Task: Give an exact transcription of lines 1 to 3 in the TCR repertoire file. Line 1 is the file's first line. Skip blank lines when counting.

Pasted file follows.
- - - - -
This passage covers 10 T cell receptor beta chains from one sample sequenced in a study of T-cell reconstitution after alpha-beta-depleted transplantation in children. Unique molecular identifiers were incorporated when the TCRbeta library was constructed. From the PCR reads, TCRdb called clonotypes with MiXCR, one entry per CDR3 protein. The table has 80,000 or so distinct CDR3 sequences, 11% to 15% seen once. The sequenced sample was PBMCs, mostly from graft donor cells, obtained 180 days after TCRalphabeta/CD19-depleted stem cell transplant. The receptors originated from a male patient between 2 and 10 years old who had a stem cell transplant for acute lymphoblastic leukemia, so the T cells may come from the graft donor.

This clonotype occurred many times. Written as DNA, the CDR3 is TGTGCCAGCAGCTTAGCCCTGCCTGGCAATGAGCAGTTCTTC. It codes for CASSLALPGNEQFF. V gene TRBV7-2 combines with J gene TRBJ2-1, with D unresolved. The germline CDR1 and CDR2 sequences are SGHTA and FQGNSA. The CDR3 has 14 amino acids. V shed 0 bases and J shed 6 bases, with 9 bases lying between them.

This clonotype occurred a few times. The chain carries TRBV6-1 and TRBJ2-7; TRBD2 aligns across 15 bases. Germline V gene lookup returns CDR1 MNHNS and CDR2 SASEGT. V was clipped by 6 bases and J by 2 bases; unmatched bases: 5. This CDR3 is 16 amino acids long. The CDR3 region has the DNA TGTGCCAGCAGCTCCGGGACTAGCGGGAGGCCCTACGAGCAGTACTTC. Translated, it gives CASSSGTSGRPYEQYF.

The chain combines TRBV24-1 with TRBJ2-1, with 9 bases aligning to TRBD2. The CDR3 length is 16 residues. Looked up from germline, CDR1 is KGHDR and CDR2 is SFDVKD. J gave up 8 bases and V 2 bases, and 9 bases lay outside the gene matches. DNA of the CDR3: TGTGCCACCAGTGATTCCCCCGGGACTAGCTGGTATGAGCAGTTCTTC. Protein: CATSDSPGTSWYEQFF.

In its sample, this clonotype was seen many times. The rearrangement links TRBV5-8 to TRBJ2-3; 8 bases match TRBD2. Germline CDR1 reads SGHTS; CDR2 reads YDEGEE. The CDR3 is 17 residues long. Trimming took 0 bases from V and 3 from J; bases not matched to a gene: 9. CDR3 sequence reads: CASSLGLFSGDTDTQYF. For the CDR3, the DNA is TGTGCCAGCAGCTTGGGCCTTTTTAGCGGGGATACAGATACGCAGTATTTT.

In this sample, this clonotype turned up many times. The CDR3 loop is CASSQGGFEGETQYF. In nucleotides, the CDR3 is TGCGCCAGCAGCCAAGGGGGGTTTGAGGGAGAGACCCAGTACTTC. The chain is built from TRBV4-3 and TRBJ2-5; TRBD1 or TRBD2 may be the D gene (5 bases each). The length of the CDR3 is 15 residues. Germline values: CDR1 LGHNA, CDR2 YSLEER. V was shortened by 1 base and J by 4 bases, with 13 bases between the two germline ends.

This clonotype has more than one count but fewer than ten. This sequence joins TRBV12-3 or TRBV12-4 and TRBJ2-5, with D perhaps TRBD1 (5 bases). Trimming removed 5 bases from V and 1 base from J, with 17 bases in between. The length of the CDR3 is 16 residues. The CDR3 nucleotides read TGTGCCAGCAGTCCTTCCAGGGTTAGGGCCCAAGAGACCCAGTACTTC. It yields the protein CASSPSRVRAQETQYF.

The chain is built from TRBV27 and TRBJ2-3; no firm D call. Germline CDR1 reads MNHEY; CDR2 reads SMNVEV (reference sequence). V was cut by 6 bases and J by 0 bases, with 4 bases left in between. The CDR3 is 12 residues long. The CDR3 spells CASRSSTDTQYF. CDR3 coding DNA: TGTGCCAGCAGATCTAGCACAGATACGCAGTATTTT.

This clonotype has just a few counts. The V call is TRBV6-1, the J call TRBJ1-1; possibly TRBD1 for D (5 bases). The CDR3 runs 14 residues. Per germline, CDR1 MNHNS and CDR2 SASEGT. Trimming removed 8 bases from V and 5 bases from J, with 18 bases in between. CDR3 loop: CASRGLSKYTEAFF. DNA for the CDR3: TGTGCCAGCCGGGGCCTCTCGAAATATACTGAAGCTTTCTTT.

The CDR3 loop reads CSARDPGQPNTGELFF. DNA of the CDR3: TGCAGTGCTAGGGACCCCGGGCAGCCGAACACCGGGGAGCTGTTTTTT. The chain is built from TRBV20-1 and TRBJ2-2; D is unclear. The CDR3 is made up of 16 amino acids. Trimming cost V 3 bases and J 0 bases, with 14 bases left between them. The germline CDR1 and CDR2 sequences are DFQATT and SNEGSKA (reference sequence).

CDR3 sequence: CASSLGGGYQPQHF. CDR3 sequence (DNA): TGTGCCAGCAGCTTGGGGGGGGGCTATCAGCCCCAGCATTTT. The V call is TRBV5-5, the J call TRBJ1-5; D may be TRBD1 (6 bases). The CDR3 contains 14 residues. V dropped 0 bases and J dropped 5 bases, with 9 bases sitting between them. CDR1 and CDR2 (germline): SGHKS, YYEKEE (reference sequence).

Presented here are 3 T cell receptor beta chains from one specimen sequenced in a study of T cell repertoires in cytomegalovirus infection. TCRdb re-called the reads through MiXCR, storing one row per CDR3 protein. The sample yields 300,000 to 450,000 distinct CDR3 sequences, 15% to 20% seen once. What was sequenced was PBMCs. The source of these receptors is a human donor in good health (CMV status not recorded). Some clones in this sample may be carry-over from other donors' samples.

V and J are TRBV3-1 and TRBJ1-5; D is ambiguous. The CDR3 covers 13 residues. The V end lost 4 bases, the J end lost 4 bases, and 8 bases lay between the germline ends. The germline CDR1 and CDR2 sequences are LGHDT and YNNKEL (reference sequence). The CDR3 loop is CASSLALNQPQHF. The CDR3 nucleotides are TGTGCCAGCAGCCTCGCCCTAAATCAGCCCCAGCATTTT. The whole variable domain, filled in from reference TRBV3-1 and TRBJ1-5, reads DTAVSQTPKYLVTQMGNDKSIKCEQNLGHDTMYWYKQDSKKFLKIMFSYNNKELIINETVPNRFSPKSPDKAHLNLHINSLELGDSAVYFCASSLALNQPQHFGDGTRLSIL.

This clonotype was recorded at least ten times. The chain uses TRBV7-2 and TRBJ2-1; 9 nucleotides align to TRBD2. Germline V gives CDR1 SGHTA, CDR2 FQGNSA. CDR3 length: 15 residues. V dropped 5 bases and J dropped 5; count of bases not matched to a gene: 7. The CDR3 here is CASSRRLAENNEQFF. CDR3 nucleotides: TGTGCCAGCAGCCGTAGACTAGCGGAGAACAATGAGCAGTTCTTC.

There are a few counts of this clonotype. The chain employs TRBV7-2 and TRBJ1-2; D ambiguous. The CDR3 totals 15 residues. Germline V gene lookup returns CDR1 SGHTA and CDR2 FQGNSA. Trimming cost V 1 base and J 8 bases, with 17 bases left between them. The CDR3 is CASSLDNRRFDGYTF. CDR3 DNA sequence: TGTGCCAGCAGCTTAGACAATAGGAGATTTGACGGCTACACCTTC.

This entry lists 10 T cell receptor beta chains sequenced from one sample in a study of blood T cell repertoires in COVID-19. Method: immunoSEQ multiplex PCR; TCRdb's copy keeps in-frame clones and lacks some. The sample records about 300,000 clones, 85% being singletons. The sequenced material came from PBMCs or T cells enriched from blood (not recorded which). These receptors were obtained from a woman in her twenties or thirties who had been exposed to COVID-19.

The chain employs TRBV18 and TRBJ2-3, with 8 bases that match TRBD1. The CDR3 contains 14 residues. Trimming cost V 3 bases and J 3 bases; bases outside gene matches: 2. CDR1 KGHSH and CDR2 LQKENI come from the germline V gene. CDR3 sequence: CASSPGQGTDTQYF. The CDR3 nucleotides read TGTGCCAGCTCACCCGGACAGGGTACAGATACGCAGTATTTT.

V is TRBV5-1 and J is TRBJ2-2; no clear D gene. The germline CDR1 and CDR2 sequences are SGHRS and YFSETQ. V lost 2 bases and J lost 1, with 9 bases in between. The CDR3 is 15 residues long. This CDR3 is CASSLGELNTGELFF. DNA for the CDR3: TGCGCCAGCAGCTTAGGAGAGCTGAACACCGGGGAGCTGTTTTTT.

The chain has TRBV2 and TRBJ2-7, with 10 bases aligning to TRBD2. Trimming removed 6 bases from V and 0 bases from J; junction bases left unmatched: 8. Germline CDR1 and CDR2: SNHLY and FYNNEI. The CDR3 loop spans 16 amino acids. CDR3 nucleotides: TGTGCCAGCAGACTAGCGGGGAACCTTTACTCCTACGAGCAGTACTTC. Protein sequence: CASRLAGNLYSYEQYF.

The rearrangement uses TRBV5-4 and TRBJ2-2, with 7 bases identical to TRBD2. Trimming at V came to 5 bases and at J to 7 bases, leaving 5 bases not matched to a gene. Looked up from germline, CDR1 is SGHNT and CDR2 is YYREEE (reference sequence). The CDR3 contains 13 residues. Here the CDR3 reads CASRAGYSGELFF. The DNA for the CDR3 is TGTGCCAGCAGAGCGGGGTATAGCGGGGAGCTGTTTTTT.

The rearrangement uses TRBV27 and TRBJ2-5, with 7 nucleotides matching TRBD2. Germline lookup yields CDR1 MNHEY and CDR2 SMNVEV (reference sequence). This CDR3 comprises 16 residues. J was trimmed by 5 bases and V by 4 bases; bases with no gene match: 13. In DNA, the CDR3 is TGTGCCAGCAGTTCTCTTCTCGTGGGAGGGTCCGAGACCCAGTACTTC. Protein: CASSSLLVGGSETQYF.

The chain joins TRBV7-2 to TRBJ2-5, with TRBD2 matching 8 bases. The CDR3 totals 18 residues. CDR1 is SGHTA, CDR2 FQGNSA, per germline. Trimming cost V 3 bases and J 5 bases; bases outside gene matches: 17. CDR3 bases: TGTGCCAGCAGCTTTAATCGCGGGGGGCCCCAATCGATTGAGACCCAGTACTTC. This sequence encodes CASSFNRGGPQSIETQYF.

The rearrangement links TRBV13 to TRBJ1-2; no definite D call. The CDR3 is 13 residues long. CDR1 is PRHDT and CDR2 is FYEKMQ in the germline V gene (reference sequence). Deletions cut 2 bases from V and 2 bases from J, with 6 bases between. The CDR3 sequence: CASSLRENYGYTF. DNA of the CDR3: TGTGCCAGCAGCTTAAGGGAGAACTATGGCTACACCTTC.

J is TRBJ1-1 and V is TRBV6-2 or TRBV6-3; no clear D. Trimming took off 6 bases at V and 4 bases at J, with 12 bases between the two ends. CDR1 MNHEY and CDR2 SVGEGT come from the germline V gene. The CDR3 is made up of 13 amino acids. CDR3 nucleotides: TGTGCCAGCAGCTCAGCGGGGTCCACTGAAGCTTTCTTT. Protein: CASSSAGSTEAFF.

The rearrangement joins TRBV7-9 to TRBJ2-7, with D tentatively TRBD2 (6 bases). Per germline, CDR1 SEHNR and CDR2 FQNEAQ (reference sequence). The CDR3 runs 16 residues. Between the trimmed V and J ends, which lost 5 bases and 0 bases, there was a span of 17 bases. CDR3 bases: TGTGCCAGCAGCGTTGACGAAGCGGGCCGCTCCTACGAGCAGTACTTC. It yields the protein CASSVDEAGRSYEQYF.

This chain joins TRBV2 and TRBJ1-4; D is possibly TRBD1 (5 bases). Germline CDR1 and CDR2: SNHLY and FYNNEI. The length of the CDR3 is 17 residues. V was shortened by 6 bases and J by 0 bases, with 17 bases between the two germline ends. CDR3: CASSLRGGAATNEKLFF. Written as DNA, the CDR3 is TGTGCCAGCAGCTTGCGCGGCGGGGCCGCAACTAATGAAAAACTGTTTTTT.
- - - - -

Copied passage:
This passage covers 10 T cell receptor beta chains from one sample sequenced in a study of T-cell reconstitution after alpha-beta-depleted transplantation in children. Unique molecular identifiers were incorporated when the TCRbeta library was constructed. From the PCR reads, TCRdb called clonotypes with MiXCR, one entry per CDR3 protein. The table has 80,000 or so distinct CDR3 sequences, 11% to 15% seen once. The sequenced sample was PBMCs, mostly from graft donor cells, obtained 180 days after TCRalphabeta/CD19-depleted stem cell transplant. The receptors originated from a male patient between 2 and 10 years old who had a stem cell transplant for acute lymphoblastic leukemia, so the T cells may come from the graft donor.

This clonotype occurred many times. Written as DNA, the CDR3 is TGTGCCAGCAGCTTAGCCCTGCCTGGCAATGAGCAGTTCTTC. It codes for CASSLALPGNEQFF. V gene TRBV7-2 combines with J gene TRBJ2-1, with D unresolved. The germline CDR1 and CDR2 sequences are SGHTA and FQGNSA. The CDR3 has 14 amino acids. V shed 0 bases and J shed 6 bases, with 9 bases lying between them.

This clonotype occurred a few times. The chain carries TRBV6-1 and TRBJ2-7; TRBD2 aligns across 15 bases. Germline V gene lookup returns CDR1 MNHNS and CDR2 SASEGT. V was clipped by 6 bases and J by 2 bases; unmatched bases: 5. This CDR3 is 16 amino acids long. The CDR3 region has the DNA TGTGCCAGCAGCTCCGGGACTAGCGGGAGGCCCTACGAGCAGTACTTC. Translated, it gives CASSSGTSGRPYEQYF.